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lba cat

There are many reasons a cat may go to the bathroom in inappropriate places. Many times, litter box avoidance is your cat’s way of saying that something is not right. Following the guidelines below should help you narrow down the causes and reestablish proper litter box use in your home.

FIRST: The first thing you should do is call your veterinarian. A number of medical conditions can cause inappropriate elimination.

Once your vet has ruled out a medical cause, consider the following:

Litter box location:

  • Cats prefer the litter box to be somewhere quiet, and away from heavy foot traffic.
  • Place your litter box a good distance from the main living space and heavily trafficked areas of the home. This could be in a spare bedroom, bathroom, or even the basement.
  • Some cats, especially those who are overweight, older, or have joint or claw discomfort, may not be motivated to travel far for their box.
  • The shorter the distance to the boxes, the better chances your cat will use them.
  • Consider putting, at least, one litter box on each floor of your home.

Box cleanliness:

  • A cat’s sense of smell is very strong, and their need for a clean bathroom is, too.
  • Twice daily, scoop all boxes.
  • At least once a week, completely empty your litter box and provide fresh litter.
  • At least once a month, clean and disinfect the box to remove any lingering residue.
  • Yearly or bi-yearly, your boxes should be replaced. By this time, they are likely very scratched up inside and holding onto odors that may be offensive to your cat.

Number of boxes:

  • As a general rule, there should be one box per cat in the home, plus one extra.
  • Having the proper number of boxes can prevent any fighting over the litter box.
  • Even with one cat, sometimes there is a preference of using separate boxes for stool and urine.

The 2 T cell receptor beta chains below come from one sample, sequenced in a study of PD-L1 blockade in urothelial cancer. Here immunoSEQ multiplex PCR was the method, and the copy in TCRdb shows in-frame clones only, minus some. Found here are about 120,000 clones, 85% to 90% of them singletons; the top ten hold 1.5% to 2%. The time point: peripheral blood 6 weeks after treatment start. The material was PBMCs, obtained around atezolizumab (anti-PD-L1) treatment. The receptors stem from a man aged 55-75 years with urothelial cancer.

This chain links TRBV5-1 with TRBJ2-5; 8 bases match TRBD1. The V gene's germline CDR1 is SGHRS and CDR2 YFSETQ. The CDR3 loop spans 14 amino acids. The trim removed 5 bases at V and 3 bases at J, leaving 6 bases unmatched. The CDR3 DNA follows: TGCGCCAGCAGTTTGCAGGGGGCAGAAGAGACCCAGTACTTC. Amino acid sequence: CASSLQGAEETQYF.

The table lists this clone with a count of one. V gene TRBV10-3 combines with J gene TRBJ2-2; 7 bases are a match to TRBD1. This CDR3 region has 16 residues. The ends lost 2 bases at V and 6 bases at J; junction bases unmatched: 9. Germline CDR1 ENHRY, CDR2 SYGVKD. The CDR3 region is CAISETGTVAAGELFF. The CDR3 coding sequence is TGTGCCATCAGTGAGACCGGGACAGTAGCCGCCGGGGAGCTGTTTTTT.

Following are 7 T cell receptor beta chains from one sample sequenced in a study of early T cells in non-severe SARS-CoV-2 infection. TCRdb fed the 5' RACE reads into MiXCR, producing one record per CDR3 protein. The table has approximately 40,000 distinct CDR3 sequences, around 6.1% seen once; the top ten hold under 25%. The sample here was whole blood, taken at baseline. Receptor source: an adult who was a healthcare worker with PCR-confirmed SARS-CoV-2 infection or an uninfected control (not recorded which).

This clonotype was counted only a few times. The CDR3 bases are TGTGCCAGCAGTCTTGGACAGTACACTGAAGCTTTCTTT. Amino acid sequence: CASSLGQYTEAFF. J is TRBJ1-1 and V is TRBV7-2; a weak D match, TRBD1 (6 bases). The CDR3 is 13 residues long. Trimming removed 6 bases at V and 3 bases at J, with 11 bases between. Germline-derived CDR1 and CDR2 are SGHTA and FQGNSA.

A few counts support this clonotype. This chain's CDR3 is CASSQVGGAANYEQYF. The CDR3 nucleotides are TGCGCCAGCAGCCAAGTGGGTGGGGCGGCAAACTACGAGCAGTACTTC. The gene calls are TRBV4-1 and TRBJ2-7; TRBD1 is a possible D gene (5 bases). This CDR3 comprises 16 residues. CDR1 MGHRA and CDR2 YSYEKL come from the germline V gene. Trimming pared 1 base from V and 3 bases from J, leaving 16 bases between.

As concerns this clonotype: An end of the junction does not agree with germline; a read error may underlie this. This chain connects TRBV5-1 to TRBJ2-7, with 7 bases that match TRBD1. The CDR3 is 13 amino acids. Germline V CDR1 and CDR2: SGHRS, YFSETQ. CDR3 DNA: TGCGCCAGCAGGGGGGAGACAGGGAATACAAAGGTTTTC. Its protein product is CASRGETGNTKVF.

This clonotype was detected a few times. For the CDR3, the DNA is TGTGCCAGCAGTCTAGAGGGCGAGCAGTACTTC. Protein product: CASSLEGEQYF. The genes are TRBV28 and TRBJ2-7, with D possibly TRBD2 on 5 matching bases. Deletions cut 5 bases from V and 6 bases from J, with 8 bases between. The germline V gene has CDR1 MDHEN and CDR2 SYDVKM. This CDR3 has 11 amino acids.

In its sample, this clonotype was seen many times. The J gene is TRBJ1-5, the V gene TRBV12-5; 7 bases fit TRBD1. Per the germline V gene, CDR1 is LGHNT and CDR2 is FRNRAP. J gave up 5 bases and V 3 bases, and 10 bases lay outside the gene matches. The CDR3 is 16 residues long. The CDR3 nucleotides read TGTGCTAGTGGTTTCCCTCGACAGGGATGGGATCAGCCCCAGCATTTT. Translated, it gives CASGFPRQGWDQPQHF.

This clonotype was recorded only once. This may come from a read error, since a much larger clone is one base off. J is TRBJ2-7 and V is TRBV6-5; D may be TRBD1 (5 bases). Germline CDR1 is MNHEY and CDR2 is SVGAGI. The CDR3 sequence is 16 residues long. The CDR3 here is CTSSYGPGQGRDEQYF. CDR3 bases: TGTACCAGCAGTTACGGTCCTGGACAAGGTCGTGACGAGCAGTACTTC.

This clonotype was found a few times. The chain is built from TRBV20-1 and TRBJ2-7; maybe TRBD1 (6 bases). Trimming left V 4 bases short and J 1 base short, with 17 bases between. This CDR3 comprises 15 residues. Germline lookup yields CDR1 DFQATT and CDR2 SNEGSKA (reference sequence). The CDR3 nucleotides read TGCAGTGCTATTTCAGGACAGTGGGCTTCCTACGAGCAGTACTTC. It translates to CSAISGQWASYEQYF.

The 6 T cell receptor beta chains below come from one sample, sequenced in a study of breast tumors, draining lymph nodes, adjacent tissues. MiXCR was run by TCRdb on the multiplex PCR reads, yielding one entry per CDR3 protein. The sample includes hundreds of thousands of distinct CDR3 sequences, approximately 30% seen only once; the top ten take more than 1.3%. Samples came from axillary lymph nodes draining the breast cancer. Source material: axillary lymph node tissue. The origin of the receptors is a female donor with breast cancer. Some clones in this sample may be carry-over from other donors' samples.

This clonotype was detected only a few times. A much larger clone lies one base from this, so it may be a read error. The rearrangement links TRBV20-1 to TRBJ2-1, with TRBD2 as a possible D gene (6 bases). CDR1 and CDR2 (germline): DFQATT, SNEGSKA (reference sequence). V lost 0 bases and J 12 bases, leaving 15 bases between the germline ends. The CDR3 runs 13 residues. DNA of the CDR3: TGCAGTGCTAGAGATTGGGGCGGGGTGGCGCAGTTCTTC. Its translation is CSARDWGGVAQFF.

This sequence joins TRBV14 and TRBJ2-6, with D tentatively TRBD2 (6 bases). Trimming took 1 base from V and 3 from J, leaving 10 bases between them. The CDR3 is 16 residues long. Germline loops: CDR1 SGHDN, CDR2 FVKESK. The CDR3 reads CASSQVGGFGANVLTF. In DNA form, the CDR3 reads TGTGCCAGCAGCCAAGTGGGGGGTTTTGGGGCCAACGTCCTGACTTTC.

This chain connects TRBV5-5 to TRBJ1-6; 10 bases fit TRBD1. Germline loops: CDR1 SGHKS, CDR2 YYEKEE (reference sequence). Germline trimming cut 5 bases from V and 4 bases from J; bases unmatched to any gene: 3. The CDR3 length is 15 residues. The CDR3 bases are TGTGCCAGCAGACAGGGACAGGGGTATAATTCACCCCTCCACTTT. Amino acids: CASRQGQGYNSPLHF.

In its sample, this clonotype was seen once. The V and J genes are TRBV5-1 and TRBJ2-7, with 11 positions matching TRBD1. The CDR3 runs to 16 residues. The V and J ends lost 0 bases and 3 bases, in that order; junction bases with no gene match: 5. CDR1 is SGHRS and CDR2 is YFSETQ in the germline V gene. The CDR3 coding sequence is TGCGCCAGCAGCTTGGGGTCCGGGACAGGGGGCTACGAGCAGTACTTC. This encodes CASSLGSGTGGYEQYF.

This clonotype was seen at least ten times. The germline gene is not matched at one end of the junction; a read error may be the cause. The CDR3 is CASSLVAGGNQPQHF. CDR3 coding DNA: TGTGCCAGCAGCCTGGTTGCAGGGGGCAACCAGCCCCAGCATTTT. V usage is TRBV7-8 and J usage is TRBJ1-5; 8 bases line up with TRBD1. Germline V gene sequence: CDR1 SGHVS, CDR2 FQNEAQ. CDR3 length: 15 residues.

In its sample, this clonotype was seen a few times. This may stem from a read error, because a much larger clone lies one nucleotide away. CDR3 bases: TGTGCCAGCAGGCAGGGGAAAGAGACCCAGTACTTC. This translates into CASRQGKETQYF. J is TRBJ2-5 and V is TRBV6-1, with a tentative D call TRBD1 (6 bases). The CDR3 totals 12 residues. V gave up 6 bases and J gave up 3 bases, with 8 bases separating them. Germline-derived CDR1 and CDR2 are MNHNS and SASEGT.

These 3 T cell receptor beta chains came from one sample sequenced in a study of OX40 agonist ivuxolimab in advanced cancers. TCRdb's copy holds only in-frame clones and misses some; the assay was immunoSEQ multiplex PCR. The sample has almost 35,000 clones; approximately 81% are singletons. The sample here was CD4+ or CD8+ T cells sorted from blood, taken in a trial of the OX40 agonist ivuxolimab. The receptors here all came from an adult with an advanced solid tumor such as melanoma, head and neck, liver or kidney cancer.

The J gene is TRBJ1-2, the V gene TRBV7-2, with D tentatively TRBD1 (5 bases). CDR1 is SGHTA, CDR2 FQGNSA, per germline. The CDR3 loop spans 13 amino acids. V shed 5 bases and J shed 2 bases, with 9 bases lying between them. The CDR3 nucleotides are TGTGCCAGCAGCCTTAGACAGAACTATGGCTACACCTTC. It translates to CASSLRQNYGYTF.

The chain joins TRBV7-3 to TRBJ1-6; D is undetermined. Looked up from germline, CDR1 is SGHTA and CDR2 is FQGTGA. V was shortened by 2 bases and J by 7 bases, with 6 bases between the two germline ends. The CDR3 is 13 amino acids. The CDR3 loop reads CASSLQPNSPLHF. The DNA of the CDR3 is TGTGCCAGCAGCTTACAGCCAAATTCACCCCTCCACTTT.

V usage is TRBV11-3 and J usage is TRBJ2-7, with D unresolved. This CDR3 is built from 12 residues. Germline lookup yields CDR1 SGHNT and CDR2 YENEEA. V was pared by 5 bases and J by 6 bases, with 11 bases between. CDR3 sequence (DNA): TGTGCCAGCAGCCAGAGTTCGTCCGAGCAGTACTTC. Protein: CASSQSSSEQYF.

Type of litter:

  • Some cats have a texture or scent preferences when it comes to litter.
  • Most cats seem to like fine, clay litter the best. However, be cautious of scented litters as they may deter your cat from using the box.
  • Box liners can cause an unpleasant feeling to a cat and should be avoided when possible.

Type of box:

  • When choosing your litter box, consider the size/age of your cat.
  • Not all cats will climb over a large lip or through a swinging door to get into a litter box.
  • With kittens, remember that they will need a smaller box to start and a larger one as they grow.

Stress:

  • Some cats do not accept change very well, and when something upsets their daily routine, they may avoid using the litter box.
  • Owners sometimes see this behavior when introducing a new baby or pet into the home. Cats can express their disinterest in the new family member by using their items as a place for elimination.
  • If you notice this problem, you can start by encouraging your cat and the new family member to interact in a positive way. For example, start feeding a high-value food (such as tuna) only in the presence of the new family member.
  • Give your cat a space for alone time. This could be a tall cat tower, a separate room, or even just a favorite lounge place that is “off limits” to the new family member.
  • Do introductions as slowly as possible. If adding a new pet, try to keep your cat separated for at least two weeks. *See our Multi-Cat Households handout for more information.
  • If a new baby is being brought home, always introduce smells first. Do not force your cat to interact with the baby. Keep the baby’s room off limits to the cat.

*Note that urination on a vertical surface is “spraying,” not litter box avoidance, and will need a different course of action.

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